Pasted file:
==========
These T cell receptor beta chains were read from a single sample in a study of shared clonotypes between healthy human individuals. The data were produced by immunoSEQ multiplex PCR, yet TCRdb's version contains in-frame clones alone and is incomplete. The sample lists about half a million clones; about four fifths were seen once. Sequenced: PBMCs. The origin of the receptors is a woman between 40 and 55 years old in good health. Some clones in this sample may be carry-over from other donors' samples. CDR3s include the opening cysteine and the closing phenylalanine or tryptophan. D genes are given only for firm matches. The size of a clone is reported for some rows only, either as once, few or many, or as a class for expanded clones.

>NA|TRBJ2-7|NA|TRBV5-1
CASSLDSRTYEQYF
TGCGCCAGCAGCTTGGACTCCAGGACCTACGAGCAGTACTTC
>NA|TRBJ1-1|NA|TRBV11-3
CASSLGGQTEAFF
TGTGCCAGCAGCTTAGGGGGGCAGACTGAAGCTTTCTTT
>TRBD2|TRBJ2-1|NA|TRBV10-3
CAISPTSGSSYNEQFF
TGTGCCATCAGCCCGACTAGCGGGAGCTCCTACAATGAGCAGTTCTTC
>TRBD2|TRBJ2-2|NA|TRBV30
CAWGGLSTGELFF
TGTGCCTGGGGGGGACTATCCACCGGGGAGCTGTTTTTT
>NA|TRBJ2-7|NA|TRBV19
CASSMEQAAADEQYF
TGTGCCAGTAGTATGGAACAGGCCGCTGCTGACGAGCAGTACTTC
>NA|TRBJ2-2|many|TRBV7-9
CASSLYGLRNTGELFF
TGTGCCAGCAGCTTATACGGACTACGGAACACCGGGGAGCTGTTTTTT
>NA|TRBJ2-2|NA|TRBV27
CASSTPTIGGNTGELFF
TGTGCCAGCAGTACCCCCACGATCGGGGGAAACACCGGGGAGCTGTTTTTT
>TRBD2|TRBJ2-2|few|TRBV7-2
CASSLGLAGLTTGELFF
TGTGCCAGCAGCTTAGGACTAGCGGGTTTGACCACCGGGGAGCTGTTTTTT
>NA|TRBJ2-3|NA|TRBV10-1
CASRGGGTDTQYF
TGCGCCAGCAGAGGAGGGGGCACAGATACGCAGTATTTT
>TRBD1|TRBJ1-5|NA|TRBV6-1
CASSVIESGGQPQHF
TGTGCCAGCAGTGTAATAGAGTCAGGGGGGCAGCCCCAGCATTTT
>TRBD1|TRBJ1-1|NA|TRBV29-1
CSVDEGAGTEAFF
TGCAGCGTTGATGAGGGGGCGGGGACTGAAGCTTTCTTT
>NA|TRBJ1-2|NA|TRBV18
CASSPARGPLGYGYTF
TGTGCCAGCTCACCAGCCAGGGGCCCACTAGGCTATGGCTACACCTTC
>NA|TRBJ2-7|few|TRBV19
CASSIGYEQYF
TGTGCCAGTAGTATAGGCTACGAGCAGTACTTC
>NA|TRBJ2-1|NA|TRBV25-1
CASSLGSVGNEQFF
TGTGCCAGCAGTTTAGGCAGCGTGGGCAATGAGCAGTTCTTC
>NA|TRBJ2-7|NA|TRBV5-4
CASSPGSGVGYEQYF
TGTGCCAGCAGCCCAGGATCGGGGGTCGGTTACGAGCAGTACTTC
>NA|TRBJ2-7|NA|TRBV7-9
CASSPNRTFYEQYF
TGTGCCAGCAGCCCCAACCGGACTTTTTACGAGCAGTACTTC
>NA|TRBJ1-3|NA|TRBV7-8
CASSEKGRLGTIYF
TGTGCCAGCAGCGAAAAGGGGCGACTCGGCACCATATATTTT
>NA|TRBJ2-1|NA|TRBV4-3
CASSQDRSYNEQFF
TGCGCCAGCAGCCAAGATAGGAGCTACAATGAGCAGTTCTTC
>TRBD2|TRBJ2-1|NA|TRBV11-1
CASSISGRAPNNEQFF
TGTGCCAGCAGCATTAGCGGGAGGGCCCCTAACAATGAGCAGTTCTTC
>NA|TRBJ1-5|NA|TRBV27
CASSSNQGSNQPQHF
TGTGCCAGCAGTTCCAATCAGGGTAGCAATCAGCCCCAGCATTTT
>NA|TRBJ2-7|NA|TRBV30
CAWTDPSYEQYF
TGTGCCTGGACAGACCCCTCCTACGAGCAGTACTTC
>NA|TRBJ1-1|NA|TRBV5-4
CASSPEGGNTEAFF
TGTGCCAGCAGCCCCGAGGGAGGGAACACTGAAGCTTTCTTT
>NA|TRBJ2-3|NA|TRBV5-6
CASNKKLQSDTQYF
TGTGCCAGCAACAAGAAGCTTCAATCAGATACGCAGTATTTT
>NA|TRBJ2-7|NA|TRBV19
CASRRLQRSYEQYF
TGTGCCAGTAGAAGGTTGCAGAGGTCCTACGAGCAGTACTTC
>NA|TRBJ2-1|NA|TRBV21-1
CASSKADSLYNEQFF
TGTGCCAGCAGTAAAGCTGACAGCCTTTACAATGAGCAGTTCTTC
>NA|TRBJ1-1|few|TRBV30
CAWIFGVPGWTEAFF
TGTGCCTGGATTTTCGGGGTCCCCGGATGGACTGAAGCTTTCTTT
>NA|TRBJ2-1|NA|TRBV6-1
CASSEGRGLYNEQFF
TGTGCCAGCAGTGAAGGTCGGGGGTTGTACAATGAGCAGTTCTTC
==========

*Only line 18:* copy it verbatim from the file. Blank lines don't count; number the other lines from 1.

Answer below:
CASSLYGLRNTGELFF